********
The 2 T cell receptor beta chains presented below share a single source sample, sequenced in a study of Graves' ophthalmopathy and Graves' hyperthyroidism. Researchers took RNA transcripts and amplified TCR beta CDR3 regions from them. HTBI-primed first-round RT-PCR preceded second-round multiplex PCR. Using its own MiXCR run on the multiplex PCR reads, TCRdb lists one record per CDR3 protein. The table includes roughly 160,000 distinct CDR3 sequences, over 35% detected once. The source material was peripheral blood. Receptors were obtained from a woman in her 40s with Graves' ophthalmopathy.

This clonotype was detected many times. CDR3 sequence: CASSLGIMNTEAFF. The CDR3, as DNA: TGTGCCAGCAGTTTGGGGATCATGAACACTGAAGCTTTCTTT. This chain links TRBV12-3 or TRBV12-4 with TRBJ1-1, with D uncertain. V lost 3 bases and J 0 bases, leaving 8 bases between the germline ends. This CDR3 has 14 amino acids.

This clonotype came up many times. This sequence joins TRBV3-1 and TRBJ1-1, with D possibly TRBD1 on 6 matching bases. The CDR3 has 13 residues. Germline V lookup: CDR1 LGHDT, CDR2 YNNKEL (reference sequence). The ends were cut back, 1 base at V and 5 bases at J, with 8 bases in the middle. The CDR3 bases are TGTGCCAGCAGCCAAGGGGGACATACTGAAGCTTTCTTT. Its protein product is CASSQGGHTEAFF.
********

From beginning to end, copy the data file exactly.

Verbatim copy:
The 2 T cell receptor beta chains presented below share a single source sample, sequenced in a study of Graves' ophthalmopathy and Graves' hyperthyroidism. Researchers took RNA transcripts and amplified TCR beta CDR3 regions from them. HTBI-primed first-round RT-PCR preceded second-round multiplex PCR. Using its own MiXCR run on the multiplex PCR reads, TCRdb lists one record per CDR3 protein. The table includes roughly 160,000 distinct CDR3 sequences, over 35% detected once. The source material was peripheral blood. Receptors were obtained from a woman in her 40s with Graves' ophthalmopathy.

This clonotype was detected many times. CDR3 sequence: CASSLGIMNTEAFF. The CDR3, as DNA: TGTGCCAGCAGTTTGGGGATCATGAACACTGAAGCTTTCTTT. This chain links TRBV12-3 or TRBV12-4 with TRBJ1-1, with D uncertain. V lost 3 bases and J 0 bases, leaving 8 bases between the germline ends. This CDR3 has 14 amino acids.

This clonotype came up many times. This sequence joins TRBV3-1 and TRBJ1-1, with D possibly TRBD1 on 6 matching bases. The CDR3 has 13 residues. Germline V lookup: CDR1 LGHDT, CDR2 YNNKEL (reference sequence). The ends were cut back, 1 base at V and 5 bases at J, with 8 bases in the middle. The CDR3 bases are TGTGCCAGCAGCCAAGGGGGACATACTGAAGCTTTCTTT. Its protein product is CASSQGGHTEAFF.